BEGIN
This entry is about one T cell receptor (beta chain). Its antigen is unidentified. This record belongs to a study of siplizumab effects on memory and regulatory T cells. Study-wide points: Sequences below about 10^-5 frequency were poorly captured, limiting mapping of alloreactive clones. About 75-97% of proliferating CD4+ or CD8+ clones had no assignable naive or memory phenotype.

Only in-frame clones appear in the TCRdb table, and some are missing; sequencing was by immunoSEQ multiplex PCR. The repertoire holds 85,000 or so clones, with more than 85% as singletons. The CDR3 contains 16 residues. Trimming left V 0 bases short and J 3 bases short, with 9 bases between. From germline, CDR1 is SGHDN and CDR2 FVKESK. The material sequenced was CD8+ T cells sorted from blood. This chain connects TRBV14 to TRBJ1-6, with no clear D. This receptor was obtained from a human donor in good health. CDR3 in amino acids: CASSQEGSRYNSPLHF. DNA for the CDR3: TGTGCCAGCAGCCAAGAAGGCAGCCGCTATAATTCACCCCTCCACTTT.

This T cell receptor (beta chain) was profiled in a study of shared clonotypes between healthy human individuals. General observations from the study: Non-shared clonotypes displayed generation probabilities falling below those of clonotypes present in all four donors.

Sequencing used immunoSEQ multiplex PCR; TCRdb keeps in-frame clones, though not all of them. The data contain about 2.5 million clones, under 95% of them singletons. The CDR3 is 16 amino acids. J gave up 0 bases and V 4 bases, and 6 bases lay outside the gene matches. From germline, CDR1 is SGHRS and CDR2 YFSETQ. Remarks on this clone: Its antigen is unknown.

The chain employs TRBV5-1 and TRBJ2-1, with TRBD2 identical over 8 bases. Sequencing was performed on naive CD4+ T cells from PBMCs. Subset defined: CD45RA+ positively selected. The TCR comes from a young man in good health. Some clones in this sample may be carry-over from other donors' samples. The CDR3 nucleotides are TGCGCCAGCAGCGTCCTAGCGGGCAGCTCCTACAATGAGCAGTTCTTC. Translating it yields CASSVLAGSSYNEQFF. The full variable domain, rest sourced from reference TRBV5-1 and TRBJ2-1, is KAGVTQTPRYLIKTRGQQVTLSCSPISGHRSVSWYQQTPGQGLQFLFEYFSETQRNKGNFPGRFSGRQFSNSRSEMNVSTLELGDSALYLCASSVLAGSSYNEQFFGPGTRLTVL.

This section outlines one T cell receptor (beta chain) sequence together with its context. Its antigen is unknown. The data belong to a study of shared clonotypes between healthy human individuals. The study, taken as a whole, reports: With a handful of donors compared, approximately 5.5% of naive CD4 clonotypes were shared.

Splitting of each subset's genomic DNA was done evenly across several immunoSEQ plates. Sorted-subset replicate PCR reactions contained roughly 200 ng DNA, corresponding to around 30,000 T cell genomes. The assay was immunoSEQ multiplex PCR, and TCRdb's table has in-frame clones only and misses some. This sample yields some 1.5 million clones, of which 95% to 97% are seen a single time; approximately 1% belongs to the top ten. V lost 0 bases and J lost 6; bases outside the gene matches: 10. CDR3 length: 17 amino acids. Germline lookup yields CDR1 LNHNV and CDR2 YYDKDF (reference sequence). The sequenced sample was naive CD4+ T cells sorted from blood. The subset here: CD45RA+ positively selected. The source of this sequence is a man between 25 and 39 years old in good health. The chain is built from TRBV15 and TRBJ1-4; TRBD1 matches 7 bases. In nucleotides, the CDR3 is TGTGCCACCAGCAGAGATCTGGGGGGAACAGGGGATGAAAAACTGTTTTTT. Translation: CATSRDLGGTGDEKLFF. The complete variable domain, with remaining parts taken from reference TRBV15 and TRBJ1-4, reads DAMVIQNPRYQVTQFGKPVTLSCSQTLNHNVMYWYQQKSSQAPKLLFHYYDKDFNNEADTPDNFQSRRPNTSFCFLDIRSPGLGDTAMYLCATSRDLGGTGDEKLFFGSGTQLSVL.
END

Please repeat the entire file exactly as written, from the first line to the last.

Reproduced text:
This entry is about one T cell receptor (beta chain). Its antigen is unidentified. This record belongs to a study of siplizumab effects on memory and regulatory T cells. Study-wide points: Sequences below about 10^-5 frequency were poorly captured, limiting mapping of alloreactive clones. About 75-97% of proliferating CD4+ or CD8+ clones had no assignable naive or memory phenotype.

Only in-frame clones appear in the TCRdb table, and some are missing; sequencing was by immunoSEQ multiplex PCR. The repertoire holds 85,000 or so clones, with more than 85% as singletons. The CDR3 contains 16 residues. Trimming left V 0 bases short and J 3 bases short, with 9 bases between. From germline, CDR1 is SGHDN and CDR2 FVKESK. The material sequenced was CD8+ T cells sorted from blood. This chain connects TRBV14 to TRBJ1-6, with no clear D. This receptor was obtained from a human donor in good health. CDR3 in amino acids: CASSQEGSRYNSPLHF. DNA for the CDR3: TGTGCCAGCAGCCAAGAAGGCAGCCGCTATAATTCACCCCTCCACTTT.

This T cell receptor (beta chain) was profiled in a study of shared clonotypes between healthy human individuals. General observations from the study: Non-shared clonotypes displayed generation probabilities falling below those of clonotypes present in all four donors.

Sequencing used immunoSEQ multiplex PCR; TCRdb keeps in-frame clones, though not all of them. The data contain about 2.5 million clones, under 95% of them singletons. The CDR3 is 16 amino acids. J gave up 0 bases and V 4 bases, and 6 bases lay outside the gene matches. From germline, CDR1 is SGHRS and CDR2 YFSETQ. Remarks on this clone: Its antigen is unknown.

The chain employs TRBV5-1 and TRBJ2-1, with TRBD2 identical over 8 bases. Sequencing was performed on naive CD4+ T cells from PBMCs. Subset defined: CD45RA+ positively selected. The TCR comes from a young man in good health. Some clones in this sample may be carry-over from other donors' samples. The CDR3 nucleotides are TGCGCCAGCAGCGTCCTAGCGGGCAGCTCCTACAATGAGCAGTTCTTC. Translating it yields CASSVLAGSSYNEQFF. The full variable domain, rest sourced from reference TRBV5-1 and TRBJ2-1, is KAGVTQTPRYLIKTRGQQVTLSCSPISGHRSVSWYQQTPGQGLQFLFEYFSETQRNKGNFPGRFSGRQFSNSRSEMNVSTLELGDSALYLCASSVLAGSSYNEQFFGPGTRLTVL.

This section outlines one T cell receptor (beta chain) sequence together with its context. Its antigen is unknown. The data belong to a study of shared clonotypes between healthy human individuals. The study, taken as a whole, reports: With a handful of donors compared, approximately 5.5% of naive CD4 clonotypes were shared.

Splitting of each subset's genomic DNA was done evenly across several immunoSEQ plates. Sorted-subset replicate PCR reactions contained roughly 200 ng DNA, corresponding to around 30,000 T cell genomes. The assay was immunoSEQ multiplex PCR, and TCRdb's table has in-frame clones only and misses some. This sample yields some 1.5 million clones, of which 95% to 97% are seen a single time; approximately 1% belongs to the top ten. V lost 0 bases and J lost 6; bases outside the gene matches: 10. CDR3 length: 17 amino acids. Germline lookup yields CDR1 LNHNV and CDR2 YYDKDF (reference sequence). The sequenced sample was naive CD4+ T cells sorted from blood. The subset here: CD45RA+ positively selected. The source of this sequence is a man between 25 and 39 years old in good health. The chain is built from TRBV15 and TRBJ1-4; TRBD1 matches 7 bases. In nucleotides, the CDR3 is TGTGCCACCAGCAGAGATCTGGGGGGAACAGGGGATGAAAAACTGTTTTTT. Translation: CATSRDLGGTGDEKLFF. The complete variable domain, with remaining parts taken from reference TRBV15 and TRBJ1-4, reads DAMVIQNPRYQVTQFGKPVTLSCSQTLNHNVMYWYQQKSSQAPKLLFHYYDKDFNNEADTPDNFQSRRPNTSFCFLDIRSPGLGDTAMYLCATSRDLGGTGDEKLFFGSGTQLSVL.